NLRB Returns to Former Precedent Regarding Decertification Petitions

Volume 6, Issue 4
March 26, 2007

In its recent decision of TruServ Corp., 349 N.L.R.B. No. 23 (Jan. 31, 2007), the National Labor Relations Board ("NLRB") returned to its prior position regarding whether decertification petitions filed before the settlement of unfair labor practice charges should be processed or dismissed. A decertification petition is filed by employees seeking to remove a union as their exclusive bargaining representative. Once a petition is filed, an election is held to determine whether a majority of employees wish to remove the union. NLRB procedure requires, however, that when unfair labor practice charges are pending against an employer, any petition for decertification must be held in abeyance pending the resolution of the charges.

In TruServ, the NLRB addressed a typical factual scenario: 1) employer is alleged to have committed unlawful conduct, which is the subject of an unfair labor practice charge; 2) a decertification petition is filed, which is held in abeyance; 3) the unfair labor practice charge is settled, which settlement does not include an admission of unlawful conduct on the part of the employer. The issue in such a scenario becomes whether to dismiss the decertification petition or resume its processing.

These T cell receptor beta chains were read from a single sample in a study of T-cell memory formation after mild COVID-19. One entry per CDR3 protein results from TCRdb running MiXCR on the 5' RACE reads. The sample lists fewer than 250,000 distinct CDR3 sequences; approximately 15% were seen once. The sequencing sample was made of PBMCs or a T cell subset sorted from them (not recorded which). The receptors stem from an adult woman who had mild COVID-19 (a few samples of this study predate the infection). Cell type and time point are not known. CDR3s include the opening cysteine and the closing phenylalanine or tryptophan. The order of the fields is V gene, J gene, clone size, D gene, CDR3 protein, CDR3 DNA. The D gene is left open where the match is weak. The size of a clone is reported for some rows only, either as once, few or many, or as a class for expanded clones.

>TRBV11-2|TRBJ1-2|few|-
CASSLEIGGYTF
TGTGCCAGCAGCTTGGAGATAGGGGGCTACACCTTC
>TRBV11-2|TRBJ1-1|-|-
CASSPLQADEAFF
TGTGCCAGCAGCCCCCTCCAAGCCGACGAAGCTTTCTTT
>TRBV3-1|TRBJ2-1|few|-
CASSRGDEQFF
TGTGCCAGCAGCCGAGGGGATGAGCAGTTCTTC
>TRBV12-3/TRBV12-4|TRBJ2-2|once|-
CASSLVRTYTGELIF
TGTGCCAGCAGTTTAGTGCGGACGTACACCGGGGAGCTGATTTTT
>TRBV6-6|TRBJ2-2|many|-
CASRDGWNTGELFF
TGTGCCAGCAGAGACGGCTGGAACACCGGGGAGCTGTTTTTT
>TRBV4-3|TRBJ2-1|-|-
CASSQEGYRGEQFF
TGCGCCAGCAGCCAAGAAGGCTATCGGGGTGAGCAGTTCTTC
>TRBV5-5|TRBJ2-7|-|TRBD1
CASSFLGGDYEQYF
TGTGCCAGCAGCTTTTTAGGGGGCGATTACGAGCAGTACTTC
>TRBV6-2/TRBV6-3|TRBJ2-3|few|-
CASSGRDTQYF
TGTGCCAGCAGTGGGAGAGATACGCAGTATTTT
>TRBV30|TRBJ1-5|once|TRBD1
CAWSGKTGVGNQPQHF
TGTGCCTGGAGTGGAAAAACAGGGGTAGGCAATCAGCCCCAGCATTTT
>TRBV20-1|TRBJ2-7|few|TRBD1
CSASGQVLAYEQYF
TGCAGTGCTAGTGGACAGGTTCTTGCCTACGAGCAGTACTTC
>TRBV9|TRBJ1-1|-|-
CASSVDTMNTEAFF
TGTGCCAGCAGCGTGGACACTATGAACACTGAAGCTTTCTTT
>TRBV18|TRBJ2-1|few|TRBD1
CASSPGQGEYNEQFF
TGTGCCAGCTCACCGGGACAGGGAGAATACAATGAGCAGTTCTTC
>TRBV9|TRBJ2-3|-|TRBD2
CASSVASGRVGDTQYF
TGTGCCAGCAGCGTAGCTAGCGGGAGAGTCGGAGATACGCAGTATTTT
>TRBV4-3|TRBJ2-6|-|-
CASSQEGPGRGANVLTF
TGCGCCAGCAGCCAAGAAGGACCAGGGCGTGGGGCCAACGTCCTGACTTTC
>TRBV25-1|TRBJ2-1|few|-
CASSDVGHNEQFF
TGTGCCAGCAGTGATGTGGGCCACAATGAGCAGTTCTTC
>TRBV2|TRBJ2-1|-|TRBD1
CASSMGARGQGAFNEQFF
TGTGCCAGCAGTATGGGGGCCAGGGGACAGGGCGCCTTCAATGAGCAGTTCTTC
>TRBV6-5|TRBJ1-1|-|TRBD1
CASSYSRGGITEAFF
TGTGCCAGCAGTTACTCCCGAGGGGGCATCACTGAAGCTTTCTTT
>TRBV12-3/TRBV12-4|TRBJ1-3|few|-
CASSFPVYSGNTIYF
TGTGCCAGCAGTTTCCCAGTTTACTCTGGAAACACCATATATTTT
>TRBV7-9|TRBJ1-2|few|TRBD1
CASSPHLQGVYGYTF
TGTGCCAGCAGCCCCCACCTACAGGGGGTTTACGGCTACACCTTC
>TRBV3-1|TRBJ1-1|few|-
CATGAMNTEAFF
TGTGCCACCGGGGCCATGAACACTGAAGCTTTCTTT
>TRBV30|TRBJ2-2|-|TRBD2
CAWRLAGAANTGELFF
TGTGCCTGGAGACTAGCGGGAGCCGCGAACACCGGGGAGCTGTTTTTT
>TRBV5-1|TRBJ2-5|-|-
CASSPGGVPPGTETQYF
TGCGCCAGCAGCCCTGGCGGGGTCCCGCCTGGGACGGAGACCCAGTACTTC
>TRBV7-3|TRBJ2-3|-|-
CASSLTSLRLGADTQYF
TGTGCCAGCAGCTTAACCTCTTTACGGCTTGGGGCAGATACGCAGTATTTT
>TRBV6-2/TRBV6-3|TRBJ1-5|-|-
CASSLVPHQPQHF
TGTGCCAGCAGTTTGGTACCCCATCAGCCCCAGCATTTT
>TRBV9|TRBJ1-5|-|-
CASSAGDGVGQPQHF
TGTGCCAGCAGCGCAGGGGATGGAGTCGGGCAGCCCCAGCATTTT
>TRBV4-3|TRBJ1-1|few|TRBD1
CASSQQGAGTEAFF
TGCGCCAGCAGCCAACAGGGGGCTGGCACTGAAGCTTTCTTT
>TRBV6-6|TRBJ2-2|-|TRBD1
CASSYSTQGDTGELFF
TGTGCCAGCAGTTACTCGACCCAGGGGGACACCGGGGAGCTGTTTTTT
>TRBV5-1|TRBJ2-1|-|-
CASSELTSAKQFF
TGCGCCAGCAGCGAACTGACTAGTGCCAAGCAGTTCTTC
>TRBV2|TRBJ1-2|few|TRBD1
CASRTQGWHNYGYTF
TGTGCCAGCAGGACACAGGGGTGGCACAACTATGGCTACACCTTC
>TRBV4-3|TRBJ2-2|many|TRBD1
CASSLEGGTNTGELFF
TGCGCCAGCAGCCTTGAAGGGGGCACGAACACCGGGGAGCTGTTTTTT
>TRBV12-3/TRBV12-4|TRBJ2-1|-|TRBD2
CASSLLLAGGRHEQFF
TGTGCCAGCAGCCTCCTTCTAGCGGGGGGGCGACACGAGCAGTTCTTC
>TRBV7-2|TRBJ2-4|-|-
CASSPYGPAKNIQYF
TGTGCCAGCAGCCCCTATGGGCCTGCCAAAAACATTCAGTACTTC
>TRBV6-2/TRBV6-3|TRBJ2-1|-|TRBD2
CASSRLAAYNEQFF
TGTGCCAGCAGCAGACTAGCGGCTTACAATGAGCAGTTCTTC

The NLRB had determined through a series of cases that began with Passavant Health Center, 278 N.L.R.B. 483 (1986), that where the charge is withdrawn and the terms of the settlement agreement have been satisfied, the decertification petition should be reinstated and processed. The NLRB reversed this position, however, ten years later in Douglas-Randall, Inc., 320 N.L.R.B. 431 (1995). There, the NLRB held that the settlement of an unfair labor practice charge bars the processing of a decertification petition.

In TruServ, the Board recognized its failed reasoning in Douglas-Randall and returned to its holding in Passavant. The NLRB concluded that where there is no finding of unlawful conduct on the part of the employer, there is no basis to dismiss the decertification petition. As such, after an unfair labor practice charge has been settled, the certification petition can be processed and an election can be held after the completion of the remedial period associated with the settlement of the charge. A decertification petition may not be processed, however, if: (1) the settlement is executed before the petition is filed; (2) the Regional Director finds that the petition was instigated or solicited by the employer; or (3) the settlement includes an agreement by the petitioner to withdraw the decertification petition.

This ruling allows employers to enter into settlement agreements to resolve unfair labor practices, which contain nonadmission clauses, without concern over the settlement's effect on the processing of decertification petitions filed before the settlement. It is a good result which protects the highly coveted decertification petition. Employers must remember, however, that any involvement by the employer in the filing of the decertification petition will taint the proceeding and result in a dismissal of the petition.

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